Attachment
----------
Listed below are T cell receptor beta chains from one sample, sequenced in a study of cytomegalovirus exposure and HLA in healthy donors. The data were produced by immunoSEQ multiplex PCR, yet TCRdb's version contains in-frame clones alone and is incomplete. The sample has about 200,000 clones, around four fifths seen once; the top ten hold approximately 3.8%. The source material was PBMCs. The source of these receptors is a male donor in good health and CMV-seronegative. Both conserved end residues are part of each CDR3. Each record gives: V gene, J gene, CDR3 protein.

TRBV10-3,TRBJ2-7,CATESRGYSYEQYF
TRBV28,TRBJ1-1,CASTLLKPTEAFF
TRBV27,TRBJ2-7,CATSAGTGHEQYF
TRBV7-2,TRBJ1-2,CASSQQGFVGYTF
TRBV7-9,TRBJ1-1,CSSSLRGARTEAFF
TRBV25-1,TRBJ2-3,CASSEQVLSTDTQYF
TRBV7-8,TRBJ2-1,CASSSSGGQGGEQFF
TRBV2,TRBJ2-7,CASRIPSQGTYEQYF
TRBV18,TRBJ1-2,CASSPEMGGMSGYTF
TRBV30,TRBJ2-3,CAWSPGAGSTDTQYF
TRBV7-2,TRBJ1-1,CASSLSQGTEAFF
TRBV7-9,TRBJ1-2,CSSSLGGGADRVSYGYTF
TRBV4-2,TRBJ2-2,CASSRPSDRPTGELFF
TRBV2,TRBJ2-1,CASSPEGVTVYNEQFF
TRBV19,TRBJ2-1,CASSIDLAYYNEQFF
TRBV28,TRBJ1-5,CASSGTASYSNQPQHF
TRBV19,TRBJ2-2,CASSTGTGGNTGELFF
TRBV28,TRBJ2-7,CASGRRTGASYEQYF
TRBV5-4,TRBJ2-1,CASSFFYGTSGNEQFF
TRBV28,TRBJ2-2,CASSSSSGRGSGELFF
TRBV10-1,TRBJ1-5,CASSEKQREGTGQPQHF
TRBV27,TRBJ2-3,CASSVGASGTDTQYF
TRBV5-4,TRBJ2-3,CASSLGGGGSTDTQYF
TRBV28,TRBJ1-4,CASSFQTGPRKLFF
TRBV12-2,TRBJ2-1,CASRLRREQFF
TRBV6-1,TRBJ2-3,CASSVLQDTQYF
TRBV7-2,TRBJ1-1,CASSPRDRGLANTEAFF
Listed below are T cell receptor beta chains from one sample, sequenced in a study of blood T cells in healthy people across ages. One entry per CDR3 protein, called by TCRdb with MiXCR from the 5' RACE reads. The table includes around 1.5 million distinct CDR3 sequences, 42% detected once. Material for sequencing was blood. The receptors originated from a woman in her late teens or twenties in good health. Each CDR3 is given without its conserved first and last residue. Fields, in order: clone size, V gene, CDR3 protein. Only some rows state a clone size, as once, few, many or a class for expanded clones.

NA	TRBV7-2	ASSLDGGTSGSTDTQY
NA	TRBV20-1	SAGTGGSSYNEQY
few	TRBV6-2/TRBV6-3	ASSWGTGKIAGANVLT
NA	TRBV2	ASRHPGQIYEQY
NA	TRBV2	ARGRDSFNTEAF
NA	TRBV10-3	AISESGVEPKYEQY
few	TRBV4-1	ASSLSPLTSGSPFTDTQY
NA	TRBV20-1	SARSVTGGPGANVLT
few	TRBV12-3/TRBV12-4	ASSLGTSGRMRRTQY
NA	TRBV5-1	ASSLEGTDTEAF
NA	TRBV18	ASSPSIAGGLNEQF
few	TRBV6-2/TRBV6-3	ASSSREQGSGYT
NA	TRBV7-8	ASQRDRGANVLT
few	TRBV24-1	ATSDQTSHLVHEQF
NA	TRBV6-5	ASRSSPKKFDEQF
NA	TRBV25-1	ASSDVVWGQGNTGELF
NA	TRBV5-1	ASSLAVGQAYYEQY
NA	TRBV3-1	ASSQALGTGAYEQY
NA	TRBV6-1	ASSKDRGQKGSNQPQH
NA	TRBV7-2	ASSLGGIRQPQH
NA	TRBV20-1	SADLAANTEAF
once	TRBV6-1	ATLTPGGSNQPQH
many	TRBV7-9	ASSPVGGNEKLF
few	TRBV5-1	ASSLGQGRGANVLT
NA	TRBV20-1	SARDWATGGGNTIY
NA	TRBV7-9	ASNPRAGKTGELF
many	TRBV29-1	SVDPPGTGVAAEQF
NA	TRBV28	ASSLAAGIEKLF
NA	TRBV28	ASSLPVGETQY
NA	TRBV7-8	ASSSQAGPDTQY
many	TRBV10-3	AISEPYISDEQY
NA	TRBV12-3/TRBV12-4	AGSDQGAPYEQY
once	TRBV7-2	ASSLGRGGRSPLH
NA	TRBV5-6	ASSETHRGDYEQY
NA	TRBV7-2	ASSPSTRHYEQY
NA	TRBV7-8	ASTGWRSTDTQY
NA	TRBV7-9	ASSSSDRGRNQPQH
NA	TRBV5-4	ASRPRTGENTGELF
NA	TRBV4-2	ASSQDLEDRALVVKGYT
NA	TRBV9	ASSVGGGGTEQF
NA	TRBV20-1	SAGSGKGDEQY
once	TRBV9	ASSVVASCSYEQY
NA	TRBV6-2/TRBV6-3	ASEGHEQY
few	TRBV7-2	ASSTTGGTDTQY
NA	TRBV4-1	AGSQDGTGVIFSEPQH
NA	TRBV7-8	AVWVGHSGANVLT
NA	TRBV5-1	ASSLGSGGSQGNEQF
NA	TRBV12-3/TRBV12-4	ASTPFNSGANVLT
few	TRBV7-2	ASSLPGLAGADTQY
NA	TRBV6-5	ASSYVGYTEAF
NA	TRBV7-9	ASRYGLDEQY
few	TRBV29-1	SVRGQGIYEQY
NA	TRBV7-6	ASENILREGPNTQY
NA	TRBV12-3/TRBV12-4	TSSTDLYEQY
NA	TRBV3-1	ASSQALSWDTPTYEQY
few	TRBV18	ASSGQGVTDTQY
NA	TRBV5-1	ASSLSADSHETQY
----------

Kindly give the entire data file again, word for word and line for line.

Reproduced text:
Listed below are T cell receptor beta chains from one sample, sequenced in a study of cytomegalovirus exposure and HLA in healthy donors. The data were produced by immunoSEQ multiplex PCR, yet TCRdb's version contains in-frame clones alone and is incomplete. The sample has about 200,000 clones, around four fifths seen once; the top ten hold approximately 3.8%. The source material was PBMCs. The source of these receptors is a male donor in good health and CMV-seronegative. Both conserved end residues are part of each CDR3. Each record gives: V gene, J gene, CDR3 protein.

TRBV10-3,TRBJ2-7,CATESRGYSYEQYF
TRBV28,TRBJ1-1,CASTLLKPTEAFF
TRBV27,TRBJ2-7,CATSAGTGHEQYF
TRBV7-2,TRBJ1-2,CASSQQGFVGYTF
TRBV7-9,TRBJ1-1,CSSSLRGARTEAFF
TRBV25-1,TRBJ2-3,CASSEQVLSTDTQYF
TRBV7-8,TRBJ2-1,CASSSSGGQGGEQFF
TRBV2,TRBJ2-7,CASRIPSQGTYEQYF
TRBV18,TRBJ1-2,CASSPEMGGMSGYTF
TRBV30,TRBJ2-3,CAWSPGAGSTDTQYF
TRBV7-2,TRBJ1-1,CASSLSQGTEAFF
TRBV7-9,TRBJ1-2,CSSSLGGGADRVSYGYTF
TRBV4-2,TRBJ2-2,CASSRPSDRPTGELFF
TRBV2,TRBJ2-1,CASSPEGVTVYNEQFF
TRBV19,TRBJ2-1,CASSIDLAYYNEQFF
TRBV28,TRBJ1-5,CASSGTASYSNQPQHF
TRBV19,TRBJ2-2,CASSTGTGGNTGELFF
TRBV28,TRBJ2-7,CASGRRTGASYEQYF
TRBV5-4,TRBJ2-1,CASSFFYGTSGNEQFF
TRBV28,TRBJ2-2,CASSSSSGRGSGELFF
TRBV10-1,TRBJ1-5,CASSEKQREGTGQPQHF
TRBV27,TRBJ2-3,CASSVGASGTDTQYF
TRBV5-4,TRBJ2-3,CASSLGGGGSTDTQYF
TRBV28,TRBJ1-4,CASSFQTGPRKLFF
TRBV12-2,TRBJ2-1,CASRLRREQFF
TRBV6-1,TRBJ2-3,CASSVLQDTQYF
TRBV7-2,TRBJ1-1,CASSPRDRGLANTEAFF
Listed below are T cell receptor beta chains from one sample, sequenced in a study of blood T cells in healthy people across ages. One entry per CDR3 protein, called by TCRdb with MiXCR from the 5' RACE reads. The table includes around 1.5 million distinct CDR3 sequences, 42% detected once. Material for sequencing was blood. The receptors originated from a woman in her late teens or twenties in good health. Each CDR3 is given without its conserved first and last residue. Fields, in order: clone size, V gene, CDR3 protein. Only some rows state a clone size, as once, few, many or a class for expanded clones.

NA	TRBV7-2	ASSLDGGTSGSTDTQY
NA	TRBV20-1	SAGTGGSSYNEQY
few	TRBV6-2/TRBV6-3	ASSWGTGKIAGANVLT
NA	TRBV2	ASRHPGQIYEQY
NA	TRBV2	ARGRDSFNTEAF
NA	TRBV10-3	AISESGVEPKYEQY
few	TRBV4-1	ASSLSPLTSGSPFTDTQY
NA	TRBV20-1	SARSVTGGPGANVLT
few	TRBV12-3/TRBV12-4	ASSLGTSGRMRRTQY
NA	TRBV5-1	ASSLEGTDTEAF
NA	TRBV18	ASSPSIAGGLNEQF
few	TRBV6-2/TRBV6-3	ASSSREQGSGYT
NA	TRBV7-8	ASQRDRGANVLT
few	TRBV24-1	ATSDQTSHLVHEQF
NA	TRBV6-5	ASRSSPKKFDEQF
NA	TRBV25-1	ASSDVVWGQGNTGELF
NA	TRBV5-1	ASSLAVGQAYYEQY
NA	TRBV3-1	ASSQALGTGAYEQY
NA	TRBV6-1	ASSKDRGQKGSNQPQH
NA	TRBV7-2	ASSLGGIRQPQH
NA	TRBV20-1	SADLAANTEAF
once	TRBV6-1	ATLTPGGSNQPQH
many	TRBV7-9	ASSPVGGNEKLF
few	TRBV5-1	ASSLGQGRGANVLT
NA	TRBV20-1	SARDWATGGGNTIY
NA	TRBV7-9	ASNPRAGKTGELF
many	TRBV29-1	SVDPPGTGVAAEQF
NA	TRBV28	ASSLAAGIEKLF
NA	TRBV28	ASSLPVGETQY
NA	TRBV7-8	ASSSQAGPDTQY
many	TRBV10-3	AISEPYISDEQY
NA	TRBV12-3/TRBV12-4	AGSDQGAPYEQY
once	TRBV7-2	ASSLGRGGRSPLH
NA	TRBV5-6	ASSETHRGDYEQY
NA	TRBV7-2	ASSPSTRHYEQY
NA	TRBV7-8	ASTGWRSTDTQY
NA	TRBV7-9	ASSSSDRGRNQPQH
NA	TRBV5-4	ASRPRTGENTGELF
NA	TRBV4-2	ASSQDLEDRALVVKGYT
NA	TRBV9	ASSVGGGGTEQF
NA	TRBV20-1	SAGSGKGDEQY
once	TRBV9	ASSVVASCSYEQY
NA	TRBV6-2/TRBV6-3	ASEGHEQY
few	TRBV7-2	ASSTTGGTDTQY
NA	TRBV4-1	AGSQDGTGVIFSEPQH
NA	TRBV7-8	AVWVGHSGANVLT
NA	TRBV5-1	ASSLGSGGSQGNEQF
NA	TRBV12-3/TRBV12-4	ASTPFNSGANVLT
few	TRBV7-2	ASSLPGLAGADTQY
NA	TRBV6-5	ASSYVGYTEAF
NA	TRBV7-9	ASRYGLDEQY
few	TRBV29-1	SVRGQGIYEQY
NA	TRBV7-6	ASENILREGPNTQY
NA	TRBV12-3/TRBV12-4	TSSTDLYEQY
NA	TRBV3-1	ASSQALSWDTPTYEQY
few	TRBV18	ASSGQGVTDTQY
NA	TRBV5-1	ASSLSADSHETQY